Quake Slams Haiti; Thousands Feared Dead

PHOTO A strong earthquake hit Haiti on Tuesday, Jan. 12, 2010 where a hospital collapsed and people were screaming for help. Other buildings also were damaged.

A major earthquake struck just off the coast of Haiti late this afternoon, causing extensive damage in the capital of Port-au-Prince. One aid worker said, "There must be thousands of people dead."

The quake had a magnitude of 7.0, according to the U.S. Geological Survey, and was centered just 10 miles from Port-au-Prince.

The center was also relatively shallow, less than 10 miles below ground, increasing the risk of damage.

Karel Zelenka, a Catholic Relief Services representative in Port-au-Prince, told U.S. colleagues before phone service failed that "there must be thousands of people dead," a spokeswoman for the aid group told The Associated Press.

"He reported that it was just total disaster and chaos, that there were clouds of dust surrounding Port-au-Prince," Sara Fajardo said from the group's offices in Maryland.

State Department Asst. Secretary for Public Affairs P.J. Crowley told reporters that embassy staff "reported structures down. They reported a lot of walls down. They did see a number of bodies in the street and on the sidewalk that had been hit by debris. So clearly, there's going to be serious loss of life in this."

Early reports said a hospital in nearby Petionville had collapsed, and a videographer for The Associated Press said he could hear people screaming for help.

A Reuters reporter, quoting workers for a U.S. charity, Food for the Poor, said there were more houses destroyed than standing in Delmas Road, a major thoroughfare in Port-au-Prince. An employee of Food for the Poor said a five-story building had collapsed.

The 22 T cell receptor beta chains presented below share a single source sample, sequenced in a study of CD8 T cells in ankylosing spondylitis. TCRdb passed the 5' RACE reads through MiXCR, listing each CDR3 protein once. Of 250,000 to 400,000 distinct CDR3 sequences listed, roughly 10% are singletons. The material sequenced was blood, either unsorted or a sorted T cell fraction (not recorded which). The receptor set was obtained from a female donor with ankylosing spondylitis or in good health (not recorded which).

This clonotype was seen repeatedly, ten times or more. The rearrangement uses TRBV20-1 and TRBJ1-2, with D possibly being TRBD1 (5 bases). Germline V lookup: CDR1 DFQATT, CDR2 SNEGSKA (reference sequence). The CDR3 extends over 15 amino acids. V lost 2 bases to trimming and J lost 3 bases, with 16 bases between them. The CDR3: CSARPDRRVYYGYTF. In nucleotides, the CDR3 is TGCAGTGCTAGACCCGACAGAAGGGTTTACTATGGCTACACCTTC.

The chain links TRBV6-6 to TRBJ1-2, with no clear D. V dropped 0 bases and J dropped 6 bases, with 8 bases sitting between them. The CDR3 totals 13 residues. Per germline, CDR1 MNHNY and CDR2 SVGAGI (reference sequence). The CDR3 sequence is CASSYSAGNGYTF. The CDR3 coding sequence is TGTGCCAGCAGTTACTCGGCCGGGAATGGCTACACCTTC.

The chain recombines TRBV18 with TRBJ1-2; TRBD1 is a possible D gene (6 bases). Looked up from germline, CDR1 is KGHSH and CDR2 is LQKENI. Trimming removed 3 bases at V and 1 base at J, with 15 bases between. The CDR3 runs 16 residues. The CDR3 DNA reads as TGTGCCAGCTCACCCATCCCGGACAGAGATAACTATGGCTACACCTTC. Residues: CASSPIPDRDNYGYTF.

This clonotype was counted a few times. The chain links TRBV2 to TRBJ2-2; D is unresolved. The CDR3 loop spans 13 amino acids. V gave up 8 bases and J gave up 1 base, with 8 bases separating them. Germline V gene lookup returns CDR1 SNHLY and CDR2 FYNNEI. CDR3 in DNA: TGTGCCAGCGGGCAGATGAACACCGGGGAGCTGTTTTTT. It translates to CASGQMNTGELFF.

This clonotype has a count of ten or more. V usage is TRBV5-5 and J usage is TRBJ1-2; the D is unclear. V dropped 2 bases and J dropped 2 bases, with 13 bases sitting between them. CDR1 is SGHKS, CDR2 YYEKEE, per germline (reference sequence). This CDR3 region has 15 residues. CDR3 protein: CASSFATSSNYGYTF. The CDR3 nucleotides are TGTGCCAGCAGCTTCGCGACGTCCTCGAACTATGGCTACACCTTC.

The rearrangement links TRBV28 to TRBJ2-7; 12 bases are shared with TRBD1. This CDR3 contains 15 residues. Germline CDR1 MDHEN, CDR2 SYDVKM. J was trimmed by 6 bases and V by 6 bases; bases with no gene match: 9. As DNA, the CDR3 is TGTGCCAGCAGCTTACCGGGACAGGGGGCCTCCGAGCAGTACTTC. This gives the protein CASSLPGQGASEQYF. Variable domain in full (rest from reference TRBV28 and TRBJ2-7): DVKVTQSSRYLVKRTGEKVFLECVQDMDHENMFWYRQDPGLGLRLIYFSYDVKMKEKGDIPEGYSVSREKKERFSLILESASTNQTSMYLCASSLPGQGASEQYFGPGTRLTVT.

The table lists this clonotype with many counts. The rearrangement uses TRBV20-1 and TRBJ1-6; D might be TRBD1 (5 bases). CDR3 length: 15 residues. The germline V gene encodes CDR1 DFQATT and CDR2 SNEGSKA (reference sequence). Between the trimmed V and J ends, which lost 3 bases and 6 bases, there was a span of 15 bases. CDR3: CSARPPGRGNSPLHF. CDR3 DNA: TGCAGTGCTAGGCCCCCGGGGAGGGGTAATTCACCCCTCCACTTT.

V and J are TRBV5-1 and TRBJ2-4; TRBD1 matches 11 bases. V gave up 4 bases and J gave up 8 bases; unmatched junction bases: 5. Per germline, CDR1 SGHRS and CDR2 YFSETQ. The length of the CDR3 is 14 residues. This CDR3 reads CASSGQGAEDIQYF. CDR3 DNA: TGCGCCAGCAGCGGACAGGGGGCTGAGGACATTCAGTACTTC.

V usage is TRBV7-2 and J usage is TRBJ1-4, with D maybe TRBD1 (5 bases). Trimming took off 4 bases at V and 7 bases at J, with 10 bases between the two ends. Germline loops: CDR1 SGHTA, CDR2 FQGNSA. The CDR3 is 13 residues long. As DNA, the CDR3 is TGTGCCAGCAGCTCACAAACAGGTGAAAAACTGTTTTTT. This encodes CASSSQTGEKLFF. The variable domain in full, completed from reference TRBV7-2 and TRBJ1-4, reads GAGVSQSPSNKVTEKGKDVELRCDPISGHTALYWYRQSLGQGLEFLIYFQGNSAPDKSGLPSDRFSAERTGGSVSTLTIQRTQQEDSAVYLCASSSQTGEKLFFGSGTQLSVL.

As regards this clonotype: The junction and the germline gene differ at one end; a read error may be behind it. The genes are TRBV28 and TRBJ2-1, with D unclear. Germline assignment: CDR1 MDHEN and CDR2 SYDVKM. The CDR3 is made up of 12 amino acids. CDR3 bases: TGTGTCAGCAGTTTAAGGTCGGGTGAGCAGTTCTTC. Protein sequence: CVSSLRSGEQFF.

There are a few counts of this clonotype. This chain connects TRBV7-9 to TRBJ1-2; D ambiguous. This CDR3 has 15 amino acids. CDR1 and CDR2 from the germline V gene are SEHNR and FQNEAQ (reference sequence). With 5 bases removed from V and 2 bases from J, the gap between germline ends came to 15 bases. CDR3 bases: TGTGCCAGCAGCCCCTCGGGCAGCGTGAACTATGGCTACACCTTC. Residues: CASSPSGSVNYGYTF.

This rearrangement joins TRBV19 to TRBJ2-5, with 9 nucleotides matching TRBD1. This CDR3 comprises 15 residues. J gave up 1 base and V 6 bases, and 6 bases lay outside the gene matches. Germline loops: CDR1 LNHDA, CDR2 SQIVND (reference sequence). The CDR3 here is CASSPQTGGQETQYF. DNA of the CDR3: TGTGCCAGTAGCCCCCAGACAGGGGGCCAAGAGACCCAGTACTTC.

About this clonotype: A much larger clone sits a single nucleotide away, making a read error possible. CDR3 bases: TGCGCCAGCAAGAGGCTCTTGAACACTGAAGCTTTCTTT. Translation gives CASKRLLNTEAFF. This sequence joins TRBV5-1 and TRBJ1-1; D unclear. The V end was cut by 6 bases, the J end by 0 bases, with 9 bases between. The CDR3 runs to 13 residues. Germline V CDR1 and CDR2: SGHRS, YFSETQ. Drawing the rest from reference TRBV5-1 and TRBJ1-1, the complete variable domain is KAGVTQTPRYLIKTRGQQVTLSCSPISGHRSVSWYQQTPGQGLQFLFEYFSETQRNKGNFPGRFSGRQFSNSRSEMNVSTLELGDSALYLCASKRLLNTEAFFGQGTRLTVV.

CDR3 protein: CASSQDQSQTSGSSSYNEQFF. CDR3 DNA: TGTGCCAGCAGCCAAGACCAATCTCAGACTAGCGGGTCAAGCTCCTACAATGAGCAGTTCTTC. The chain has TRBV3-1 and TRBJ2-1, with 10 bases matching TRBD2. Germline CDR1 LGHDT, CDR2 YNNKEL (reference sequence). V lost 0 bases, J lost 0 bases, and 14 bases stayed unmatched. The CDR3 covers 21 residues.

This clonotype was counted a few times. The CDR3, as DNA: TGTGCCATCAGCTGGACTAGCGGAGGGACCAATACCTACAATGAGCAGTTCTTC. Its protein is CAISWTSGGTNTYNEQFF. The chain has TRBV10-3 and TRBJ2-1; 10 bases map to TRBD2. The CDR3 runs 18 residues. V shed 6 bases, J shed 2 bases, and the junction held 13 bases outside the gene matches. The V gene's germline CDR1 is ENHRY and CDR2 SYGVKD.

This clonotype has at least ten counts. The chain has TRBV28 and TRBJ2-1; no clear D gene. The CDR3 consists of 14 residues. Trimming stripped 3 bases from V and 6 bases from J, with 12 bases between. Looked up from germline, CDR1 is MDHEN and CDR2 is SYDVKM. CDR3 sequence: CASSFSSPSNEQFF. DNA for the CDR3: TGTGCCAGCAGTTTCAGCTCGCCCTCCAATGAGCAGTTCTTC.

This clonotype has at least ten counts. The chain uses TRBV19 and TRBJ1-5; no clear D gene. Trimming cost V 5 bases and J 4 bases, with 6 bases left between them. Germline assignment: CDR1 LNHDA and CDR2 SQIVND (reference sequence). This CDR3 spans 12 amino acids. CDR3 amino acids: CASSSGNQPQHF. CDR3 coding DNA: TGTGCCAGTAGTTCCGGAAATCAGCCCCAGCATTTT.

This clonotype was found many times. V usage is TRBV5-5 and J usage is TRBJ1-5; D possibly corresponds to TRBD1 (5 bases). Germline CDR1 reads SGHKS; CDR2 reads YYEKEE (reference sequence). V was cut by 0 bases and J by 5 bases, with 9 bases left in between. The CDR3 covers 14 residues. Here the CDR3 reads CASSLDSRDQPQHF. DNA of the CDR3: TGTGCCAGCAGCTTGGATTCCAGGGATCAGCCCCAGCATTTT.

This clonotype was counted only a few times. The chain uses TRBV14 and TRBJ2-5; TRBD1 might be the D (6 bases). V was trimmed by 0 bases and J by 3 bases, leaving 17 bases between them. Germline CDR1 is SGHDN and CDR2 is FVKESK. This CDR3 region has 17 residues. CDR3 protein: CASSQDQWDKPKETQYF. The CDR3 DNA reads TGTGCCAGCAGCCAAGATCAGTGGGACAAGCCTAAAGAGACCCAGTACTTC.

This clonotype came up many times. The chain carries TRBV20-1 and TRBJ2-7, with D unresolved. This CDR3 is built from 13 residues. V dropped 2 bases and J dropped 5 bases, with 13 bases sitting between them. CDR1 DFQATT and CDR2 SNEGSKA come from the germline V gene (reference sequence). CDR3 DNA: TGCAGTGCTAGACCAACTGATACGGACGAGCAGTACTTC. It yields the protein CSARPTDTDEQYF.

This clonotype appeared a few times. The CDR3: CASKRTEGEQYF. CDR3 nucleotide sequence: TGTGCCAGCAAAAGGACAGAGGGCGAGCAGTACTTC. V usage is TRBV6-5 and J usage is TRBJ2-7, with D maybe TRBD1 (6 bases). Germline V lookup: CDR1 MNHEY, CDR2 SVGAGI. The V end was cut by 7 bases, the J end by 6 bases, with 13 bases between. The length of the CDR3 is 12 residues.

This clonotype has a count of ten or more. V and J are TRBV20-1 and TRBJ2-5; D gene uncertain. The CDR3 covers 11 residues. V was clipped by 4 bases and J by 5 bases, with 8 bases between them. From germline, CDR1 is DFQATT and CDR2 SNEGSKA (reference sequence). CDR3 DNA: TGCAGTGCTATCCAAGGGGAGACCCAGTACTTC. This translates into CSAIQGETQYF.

There were other reports of damage, but they could not be immediately confirmed.

"I couldn't even stand up, that's how bad it was," said Valerie Moliere, a 15-year-old resident of Port-au-Prince, reached by ABC News. "There's a lot of people in the street everywhere. Some are wounded."

"I just heard that right next to my neighborhood there's this pharmacy and this school that broke down and many people died," she said.

"I don't know how powerful it was. But from what I felt, it was very powerful," said Carole Bastin, another resident reached by ABC News. "And it lasted like ... I don't know maybe, it was quite long because I could not walk, I was trying to leave the house, the building, I could not because everything was shaking around me. All the file cabinets were opening and all the things falling apart."

Haiti's ambassador to the U.S., Raymond Joseph, said he spoke with President Rene Preval, who told him that buildings were collapsing around him as he drove his car.

"The president is fine and [the first lady] is fine," he said. "However, the palace building has been damaged."

The ambassador added that Haiti endured four hurricanes in 2008: "For this to come and hit us is like a ouble whammy."

The earthquake was felt by people in Jamaica; Guantanamo Bay, Cuba; and Santo Domingo in the Dominican Republic.

The original earthquake was quickly followed by two strong aftershocks. The USGS said they had initial magnitudes of 5.9 and 5.5, and more were likely.

"We've seen this with almost all large, shallow earthquakes," said Don Blakeman of the National Earthquake Information Center in a telephone interview with ABC News. "We're going to have an aftershock series, and as time passes, the size of the aftershocks and the frequency will decrease."

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